- Torsion of epiploic appendages resultants in vascular occlusion that leads to ischemia: this has been implicated as the cause of acute epiploic appendagitis.
- The venous component of the appendage is affected first, because each appendage is supplied by paired arteries but drained by only one vein.
- Acute epiploic appendagitis is associated with obesity, hernia, and unaccustomed exercise.
- Inflammation of the epiploic appendages is self limited in the majority of patients. Rarely, acute epiploic appendagitis may result in adhesion, bowel obstruction, intussusception, peritonitis, and/or abscess formation.
- Condition most commonly manifests in the 4th to 5th decades of life, predominantly in men.
- Clinically, acute epiploic appendagitis manifests with acute onset of pain, most often in the left lower quadrant, and this symptom often leads to its being mistaken for acute diverticulitis.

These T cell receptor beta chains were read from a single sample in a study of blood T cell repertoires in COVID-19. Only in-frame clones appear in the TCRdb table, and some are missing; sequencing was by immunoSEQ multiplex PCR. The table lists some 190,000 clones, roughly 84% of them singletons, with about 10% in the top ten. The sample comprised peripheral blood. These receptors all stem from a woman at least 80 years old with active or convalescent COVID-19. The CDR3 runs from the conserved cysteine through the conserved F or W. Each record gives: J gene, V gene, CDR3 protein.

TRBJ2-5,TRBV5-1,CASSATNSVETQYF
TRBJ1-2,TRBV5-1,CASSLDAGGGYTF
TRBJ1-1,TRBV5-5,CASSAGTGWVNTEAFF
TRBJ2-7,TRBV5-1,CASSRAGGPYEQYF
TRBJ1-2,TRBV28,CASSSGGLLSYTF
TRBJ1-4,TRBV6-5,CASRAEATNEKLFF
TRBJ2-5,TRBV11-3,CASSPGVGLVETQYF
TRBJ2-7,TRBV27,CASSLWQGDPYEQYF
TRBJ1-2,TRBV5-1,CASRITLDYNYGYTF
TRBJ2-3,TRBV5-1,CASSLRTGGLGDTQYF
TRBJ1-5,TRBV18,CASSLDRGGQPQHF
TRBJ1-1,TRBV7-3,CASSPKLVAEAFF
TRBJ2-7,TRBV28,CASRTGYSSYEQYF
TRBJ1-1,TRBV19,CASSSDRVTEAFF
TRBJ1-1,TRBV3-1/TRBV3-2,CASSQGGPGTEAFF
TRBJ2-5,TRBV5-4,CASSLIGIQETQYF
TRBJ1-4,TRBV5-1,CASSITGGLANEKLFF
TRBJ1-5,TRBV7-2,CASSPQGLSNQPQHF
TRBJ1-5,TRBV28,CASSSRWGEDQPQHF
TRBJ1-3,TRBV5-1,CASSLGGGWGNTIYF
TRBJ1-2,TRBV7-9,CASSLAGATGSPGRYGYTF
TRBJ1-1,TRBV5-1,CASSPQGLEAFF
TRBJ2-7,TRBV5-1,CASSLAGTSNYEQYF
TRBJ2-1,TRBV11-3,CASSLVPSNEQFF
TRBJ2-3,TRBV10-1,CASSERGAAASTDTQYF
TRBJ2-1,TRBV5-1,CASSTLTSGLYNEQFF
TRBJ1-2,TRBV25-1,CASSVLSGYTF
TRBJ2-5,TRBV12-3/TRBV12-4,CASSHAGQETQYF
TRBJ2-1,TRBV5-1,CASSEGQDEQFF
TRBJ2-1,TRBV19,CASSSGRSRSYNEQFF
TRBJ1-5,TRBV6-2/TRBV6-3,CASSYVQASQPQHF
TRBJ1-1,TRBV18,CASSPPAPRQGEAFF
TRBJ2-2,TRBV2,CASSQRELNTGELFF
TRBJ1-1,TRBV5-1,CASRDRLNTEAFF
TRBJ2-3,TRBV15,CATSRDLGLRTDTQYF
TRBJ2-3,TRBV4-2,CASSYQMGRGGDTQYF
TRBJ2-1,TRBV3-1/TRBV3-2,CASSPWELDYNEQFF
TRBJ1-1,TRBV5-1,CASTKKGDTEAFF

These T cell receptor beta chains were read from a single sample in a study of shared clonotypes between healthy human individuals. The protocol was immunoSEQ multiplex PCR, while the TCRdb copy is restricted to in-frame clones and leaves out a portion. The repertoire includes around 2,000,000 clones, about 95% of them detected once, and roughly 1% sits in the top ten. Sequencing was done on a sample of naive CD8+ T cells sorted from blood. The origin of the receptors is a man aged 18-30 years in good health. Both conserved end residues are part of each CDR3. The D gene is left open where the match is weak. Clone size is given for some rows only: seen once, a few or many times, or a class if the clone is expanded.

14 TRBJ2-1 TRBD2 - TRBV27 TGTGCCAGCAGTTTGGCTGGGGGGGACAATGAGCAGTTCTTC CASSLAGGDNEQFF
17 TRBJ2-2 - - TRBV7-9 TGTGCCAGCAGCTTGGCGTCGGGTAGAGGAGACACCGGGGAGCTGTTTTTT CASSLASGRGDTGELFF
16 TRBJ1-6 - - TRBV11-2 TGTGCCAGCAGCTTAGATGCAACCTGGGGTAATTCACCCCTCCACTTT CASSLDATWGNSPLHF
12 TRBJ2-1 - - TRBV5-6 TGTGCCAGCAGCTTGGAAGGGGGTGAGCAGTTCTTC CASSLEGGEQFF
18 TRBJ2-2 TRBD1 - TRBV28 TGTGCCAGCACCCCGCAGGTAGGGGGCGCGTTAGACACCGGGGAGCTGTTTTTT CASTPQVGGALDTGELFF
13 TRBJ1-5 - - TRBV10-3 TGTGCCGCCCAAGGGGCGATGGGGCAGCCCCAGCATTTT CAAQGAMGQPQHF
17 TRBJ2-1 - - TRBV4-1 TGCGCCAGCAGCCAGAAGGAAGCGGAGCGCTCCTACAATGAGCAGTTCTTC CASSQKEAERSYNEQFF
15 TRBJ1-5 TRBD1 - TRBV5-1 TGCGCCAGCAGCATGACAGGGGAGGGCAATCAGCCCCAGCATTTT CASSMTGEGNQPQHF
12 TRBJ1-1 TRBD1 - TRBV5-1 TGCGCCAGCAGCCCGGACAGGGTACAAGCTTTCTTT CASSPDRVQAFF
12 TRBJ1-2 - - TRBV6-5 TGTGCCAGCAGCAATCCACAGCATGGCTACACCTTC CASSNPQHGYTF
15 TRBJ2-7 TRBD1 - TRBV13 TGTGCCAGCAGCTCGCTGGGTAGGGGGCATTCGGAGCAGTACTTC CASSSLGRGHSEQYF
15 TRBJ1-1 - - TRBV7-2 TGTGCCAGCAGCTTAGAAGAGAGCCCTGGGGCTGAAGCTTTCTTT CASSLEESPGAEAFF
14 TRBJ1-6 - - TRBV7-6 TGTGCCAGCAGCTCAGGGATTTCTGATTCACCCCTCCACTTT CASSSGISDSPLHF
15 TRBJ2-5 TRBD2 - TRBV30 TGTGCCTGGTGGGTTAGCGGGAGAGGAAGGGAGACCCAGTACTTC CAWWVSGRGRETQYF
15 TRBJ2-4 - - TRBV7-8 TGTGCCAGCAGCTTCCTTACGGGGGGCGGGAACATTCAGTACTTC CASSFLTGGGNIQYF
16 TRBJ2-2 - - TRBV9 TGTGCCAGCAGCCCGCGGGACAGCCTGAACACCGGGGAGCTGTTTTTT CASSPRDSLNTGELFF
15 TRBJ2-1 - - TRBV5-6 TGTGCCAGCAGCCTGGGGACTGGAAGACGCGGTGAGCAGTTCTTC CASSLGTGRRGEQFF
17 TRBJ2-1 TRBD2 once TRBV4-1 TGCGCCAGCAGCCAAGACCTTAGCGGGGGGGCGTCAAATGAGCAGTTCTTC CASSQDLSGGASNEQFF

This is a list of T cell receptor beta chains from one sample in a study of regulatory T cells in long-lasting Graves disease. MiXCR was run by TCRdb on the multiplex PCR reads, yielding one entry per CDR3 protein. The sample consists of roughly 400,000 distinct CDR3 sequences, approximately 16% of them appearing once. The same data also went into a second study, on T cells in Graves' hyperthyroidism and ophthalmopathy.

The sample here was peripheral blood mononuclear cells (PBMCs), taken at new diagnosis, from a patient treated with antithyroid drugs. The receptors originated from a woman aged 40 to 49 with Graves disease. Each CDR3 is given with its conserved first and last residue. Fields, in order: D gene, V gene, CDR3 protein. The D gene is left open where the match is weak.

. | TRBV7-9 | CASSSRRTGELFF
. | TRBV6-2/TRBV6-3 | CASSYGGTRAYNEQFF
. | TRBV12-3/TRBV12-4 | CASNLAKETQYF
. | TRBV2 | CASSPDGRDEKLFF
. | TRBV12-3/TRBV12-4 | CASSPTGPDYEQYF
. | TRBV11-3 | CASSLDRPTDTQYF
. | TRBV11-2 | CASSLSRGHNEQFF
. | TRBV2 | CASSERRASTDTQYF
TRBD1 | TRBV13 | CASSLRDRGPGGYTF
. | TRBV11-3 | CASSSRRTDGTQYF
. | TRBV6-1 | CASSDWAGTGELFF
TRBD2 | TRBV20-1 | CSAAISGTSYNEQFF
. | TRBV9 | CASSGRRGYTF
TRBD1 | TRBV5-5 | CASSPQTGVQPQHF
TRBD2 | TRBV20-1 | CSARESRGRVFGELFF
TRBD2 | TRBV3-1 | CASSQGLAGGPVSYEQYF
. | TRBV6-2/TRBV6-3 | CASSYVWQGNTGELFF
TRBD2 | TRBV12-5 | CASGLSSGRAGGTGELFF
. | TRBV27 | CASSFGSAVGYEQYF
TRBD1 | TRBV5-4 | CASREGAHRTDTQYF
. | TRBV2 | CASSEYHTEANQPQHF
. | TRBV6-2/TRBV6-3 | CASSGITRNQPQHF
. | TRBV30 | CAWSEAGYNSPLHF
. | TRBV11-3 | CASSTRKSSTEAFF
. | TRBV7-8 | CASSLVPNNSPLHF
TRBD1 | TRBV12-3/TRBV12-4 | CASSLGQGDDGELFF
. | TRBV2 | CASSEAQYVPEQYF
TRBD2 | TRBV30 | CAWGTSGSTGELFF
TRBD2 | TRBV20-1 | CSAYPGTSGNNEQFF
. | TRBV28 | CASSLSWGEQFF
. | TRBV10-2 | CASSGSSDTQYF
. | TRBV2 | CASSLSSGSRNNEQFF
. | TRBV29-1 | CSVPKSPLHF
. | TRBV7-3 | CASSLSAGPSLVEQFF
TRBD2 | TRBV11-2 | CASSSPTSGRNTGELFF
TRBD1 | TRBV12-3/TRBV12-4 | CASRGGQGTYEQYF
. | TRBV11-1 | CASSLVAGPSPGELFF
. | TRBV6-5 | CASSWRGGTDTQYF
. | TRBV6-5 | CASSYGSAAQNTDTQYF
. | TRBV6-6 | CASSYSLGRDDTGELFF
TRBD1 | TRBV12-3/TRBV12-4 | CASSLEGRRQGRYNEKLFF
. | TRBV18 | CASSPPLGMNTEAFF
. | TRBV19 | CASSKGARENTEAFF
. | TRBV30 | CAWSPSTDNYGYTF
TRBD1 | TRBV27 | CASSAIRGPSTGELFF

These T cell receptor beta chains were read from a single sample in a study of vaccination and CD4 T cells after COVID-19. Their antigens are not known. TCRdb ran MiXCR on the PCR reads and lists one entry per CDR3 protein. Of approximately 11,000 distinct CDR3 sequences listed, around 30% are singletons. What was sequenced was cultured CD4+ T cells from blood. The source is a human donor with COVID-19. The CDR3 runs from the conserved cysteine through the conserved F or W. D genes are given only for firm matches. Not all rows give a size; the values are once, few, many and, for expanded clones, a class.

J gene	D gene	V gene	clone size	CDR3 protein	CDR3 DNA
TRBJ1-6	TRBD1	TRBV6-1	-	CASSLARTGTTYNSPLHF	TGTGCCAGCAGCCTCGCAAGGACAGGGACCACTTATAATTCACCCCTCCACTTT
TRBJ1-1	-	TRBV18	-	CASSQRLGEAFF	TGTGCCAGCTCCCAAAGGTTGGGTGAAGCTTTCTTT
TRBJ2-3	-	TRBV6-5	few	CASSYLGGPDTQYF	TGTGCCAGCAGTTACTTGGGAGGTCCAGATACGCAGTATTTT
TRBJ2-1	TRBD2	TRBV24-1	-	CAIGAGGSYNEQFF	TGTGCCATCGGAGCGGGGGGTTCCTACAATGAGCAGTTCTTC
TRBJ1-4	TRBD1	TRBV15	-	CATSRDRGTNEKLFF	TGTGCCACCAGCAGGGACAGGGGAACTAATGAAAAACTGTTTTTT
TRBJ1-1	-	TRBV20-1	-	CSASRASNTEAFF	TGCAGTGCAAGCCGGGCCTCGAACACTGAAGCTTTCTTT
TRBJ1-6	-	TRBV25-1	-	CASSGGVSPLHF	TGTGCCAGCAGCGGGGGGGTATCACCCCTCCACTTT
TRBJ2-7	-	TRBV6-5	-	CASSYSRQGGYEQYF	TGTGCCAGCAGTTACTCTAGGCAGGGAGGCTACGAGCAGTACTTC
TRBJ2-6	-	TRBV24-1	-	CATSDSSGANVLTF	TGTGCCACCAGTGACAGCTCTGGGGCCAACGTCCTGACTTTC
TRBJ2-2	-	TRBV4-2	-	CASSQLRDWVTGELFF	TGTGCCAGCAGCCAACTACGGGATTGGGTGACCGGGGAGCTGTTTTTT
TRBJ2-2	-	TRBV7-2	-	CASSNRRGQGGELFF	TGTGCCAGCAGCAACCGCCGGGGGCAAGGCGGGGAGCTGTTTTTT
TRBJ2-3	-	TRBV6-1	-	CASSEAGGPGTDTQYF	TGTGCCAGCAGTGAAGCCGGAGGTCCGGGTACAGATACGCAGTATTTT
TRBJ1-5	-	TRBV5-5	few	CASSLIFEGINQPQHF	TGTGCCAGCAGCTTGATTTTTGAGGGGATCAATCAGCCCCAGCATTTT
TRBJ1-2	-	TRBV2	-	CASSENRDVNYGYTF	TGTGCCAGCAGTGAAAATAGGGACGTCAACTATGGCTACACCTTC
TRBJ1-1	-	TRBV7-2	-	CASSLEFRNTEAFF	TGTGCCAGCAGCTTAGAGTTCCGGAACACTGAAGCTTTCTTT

- When acute epiploic appendagitis involves the cecum or ascending colon, it may be mistaken clinically for acute appendicitis.
- Most common sites of acute epiploic appendagitis, in order of decreasing frequency, are areas adjacent to the sigmoid colon, the descending colon, and the right hemicolon.
 Imaging Findings
- Most common CT feature in acute epiploic appendagitis is an oval lesion less than 5 cm in diameter (typical diameter range is 1.5–3.5 cm) that has attenuation equivalent to that of fat, abuts the anterior colonic wall, and is surrounded by inflammatory changes.
- The wall of the colon may be thickened but is most often normal in thickness.
- Although the presence of a central area of high attenuation due to venous thrombosis is useful for diagnosis, absence does not preclude a diagnosis of acute epiploic appendagitis.
Patient #1: CT demonstating epiploic appendagitis in a patient with right lower quadrant pain
Patient #2: CT demonstating epiploic appendagitis in a patient with right lower quadrant pain
 See Also
 External Links
- Ajay K. Singh, Debra A. Gervais, Peter F. Hahn, Pallavi Sagar, Peter R. Mueller, and Robert A. Novelline. Acute Epiploic Appendagitis and Its Mimics. RadioGraphics 2005 25: 1521-1534.